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A group learning to boost mood naturally with an AirMega 400s.

Can Improved Indoor Air Quality Boost Mood Naturally?

Home is supposed to be our happy place, but that’s not always the experience for people living with poor indoor air quality. Not only are one in four Americans already struggling with a level of air pollution that can damage their lives, but poor indoor air quality could be impacting our mood. We’re still learning more about the risks, but already 95% of studies show that air quality can cause “significant physical and functional changes” in the parts of the brain that regulate emotion. Our home may not be the haven we think it is. In fact, the level of air pollutants indoors could be up to 100 times higher than outside.

You don’t have to suck it up in silence, however. There are some easy precautions you can take to mitigate the risks and simple steps to boost your mood naturally with clean indoor air.

A teacher in a good mood due to good air quality in the classroom.

How Indoor Air Quality Affects Mood

If you’re frequently feeling tired, sluggish, or anxious even when you’re at home, there may be an issue with your air quality. The problem is that it’s an invisible threat. You can’t see most of the ultra-fine pollutants, although a telltale giveaway is a film of dust on your windows or surfaces. 

Scientific studies show that even low levels of common indoor air pollutants can contribute to feelings of fatigue, irritability, and even depression. The risks are elevated for children and adolescents in a critical phase of brain development. If the air they breathe is pollutant-heavy, it can impact their motivation, cognitive function, and academic performance. 

In the long term, there’s even more to be worried about. Studies show an increased risk of psychiatric disorders, anxiety, dementia, and depression in groups who are exposed to high levels of nitrogen oxide, nitrogen dioxide, carbon monoxide, and common household chemicals.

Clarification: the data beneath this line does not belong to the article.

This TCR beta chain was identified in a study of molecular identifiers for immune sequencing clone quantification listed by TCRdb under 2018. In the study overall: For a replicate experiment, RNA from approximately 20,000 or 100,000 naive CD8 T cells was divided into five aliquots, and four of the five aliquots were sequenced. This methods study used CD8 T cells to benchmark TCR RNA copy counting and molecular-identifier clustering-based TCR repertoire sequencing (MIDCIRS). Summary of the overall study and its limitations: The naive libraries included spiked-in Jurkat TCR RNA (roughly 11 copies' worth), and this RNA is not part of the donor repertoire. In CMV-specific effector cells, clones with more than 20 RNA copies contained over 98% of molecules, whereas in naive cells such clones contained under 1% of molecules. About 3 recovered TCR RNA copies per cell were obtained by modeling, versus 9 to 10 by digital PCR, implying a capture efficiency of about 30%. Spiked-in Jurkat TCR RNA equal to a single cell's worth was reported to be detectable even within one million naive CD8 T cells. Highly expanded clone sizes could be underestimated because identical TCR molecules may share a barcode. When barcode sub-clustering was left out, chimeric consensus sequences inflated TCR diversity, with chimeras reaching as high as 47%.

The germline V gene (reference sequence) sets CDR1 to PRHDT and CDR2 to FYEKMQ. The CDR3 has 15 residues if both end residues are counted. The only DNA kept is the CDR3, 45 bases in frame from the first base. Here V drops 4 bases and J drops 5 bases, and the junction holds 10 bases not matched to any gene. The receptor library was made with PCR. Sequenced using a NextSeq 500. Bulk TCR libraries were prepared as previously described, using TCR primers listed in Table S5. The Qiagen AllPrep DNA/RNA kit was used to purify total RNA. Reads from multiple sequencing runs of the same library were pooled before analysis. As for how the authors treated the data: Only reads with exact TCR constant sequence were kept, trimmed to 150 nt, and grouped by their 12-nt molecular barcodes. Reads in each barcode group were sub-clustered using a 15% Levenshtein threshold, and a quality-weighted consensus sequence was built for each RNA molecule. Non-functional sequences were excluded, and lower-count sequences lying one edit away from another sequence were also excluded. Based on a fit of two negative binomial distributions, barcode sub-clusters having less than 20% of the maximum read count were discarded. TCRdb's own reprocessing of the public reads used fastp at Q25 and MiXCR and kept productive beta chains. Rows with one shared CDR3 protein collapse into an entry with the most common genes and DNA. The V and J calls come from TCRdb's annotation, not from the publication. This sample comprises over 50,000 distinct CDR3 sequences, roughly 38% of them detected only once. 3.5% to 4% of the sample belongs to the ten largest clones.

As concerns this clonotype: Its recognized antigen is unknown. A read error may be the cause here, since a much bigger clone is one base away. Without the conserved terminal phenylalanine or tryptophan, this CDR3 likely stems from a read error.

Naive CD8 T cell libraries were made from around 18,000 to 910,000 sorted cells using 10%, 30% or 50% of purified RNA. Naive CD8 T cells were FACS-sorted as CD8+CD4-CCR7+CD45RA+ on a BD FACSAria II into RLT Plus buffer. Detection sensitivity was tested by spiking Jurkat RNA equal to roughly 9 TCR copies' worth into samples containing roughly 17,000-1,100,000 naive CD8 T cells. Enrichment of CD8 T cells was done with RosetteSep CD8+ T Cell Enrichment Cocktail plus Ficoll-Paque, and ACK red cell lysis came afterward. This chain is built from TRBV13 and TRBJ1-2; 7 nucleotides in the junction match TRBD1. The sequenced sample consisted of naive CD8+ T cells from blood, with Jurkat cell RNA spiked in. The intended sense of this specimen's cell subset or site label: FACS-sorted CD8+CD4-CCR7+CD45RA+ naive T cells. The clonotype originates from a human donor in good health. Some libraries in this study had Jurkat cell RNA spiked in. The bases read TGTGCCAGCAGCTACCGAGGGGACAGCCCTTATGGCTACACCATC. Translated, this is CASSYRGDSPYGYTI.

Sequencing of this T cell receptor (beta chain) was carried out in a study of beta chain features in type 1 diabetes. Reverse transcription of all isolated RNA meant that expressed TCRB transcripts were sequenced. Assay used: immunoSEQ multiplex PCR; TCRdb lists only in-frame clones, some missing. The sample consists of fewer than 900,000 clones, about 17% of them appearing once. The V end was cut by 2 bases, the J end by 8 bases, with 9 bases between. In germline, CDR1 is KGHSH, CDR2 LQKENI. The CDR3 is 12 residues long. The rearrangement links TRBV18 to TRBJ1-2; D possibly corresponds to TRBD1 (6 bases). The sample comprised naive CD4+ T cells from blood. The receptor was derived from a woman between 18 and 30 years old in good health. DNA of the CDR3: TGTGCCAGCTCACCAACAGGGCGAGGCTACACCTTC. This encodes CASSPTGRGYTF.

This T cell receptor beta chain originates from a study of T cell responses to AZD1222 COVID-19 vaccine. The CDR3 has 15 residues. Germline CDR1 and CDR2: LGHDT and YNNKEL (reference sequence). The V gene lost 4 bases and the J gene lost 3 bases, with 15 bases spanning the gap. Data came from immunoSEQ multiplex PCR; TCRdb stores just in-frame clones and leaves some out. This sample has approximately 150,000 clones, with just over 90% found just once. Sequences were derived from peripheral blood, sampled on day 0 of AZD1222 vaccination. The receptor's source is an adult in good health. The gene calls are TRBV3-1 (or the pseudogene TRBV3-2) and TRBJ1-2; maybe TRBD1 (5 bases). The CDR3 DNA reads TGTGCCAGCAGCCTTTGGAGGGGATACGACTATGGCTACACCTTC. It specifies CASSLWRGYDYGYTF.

The Sources of Poor Air Quality

According to the Environmental Protection Agency, you should be eliminating as many of the following sources of poor air quality as your first step towards a natural mood boost:

  • Smoke (from outside wildfires but also from tobacco)
  • Building materials. Not just asbestos but also chemicals used in upholstery and pressed wood furnishings (formaldehyde) and other volatile organic compounds
  • Household cleaning products, including air fresheners (the irony!), bleach, and ammonia
  • Gas stoves (carbon monoxide)
  • Pesticides
  • Dust and mold
  • Radon
  • HVAC systems

As you can see, it’s not as simple as closing a window when traffic outside is heavy. There are potential bad-mood triggers inside, from the kitchen to the bathroom.

How to Boost Your Mood Naturally

If you can identify the sources of indoor pollutants, address them with the ideas below, and monitor your air quality levels regularly, you will see a dramatic, positive change in your mood.

1. Increase ventilation

Open windows to create an airflow that removes stagnant air accumulating high levels of pollutants. As a precaution, screen and filter incoming air. 

2. Switch to natural cleaning products 

If you haven’t seen this on TikTok or YouTube already, join the movement today to substitute your brand-name sprays, detergents, and polishes with natural, chemical-free alternatives, like vinegar, baking soda, and charcoal.

3. Release the houseplants 

Fill your shelves and corners with ferns, palms, and a peace lily or two. They’re low maintenance, add a splash of green, and are highly effective at filtering the air.

4. Use an air purification system 

Get proactive on pollution with a domestic unit like our Airmega 200M. This gives you four-stage filtration to pre-filter dust, deodorize the air with a carbon filter, remove ultra-fine particles with a HEPA filter, and zap bacteria and viruses with a Vital Ionizer. Plus, the air quality indicator gives you a complete picture of the quality you can’t see.  

5. Change your filters regularly 

Especially in the summer months when you’re more likely to have windows open, don’t let AC filters or air purification filters become clogged with dust, pollen, or dander. This can reduce their effectiveness.

6. Use a cooking vent for your stove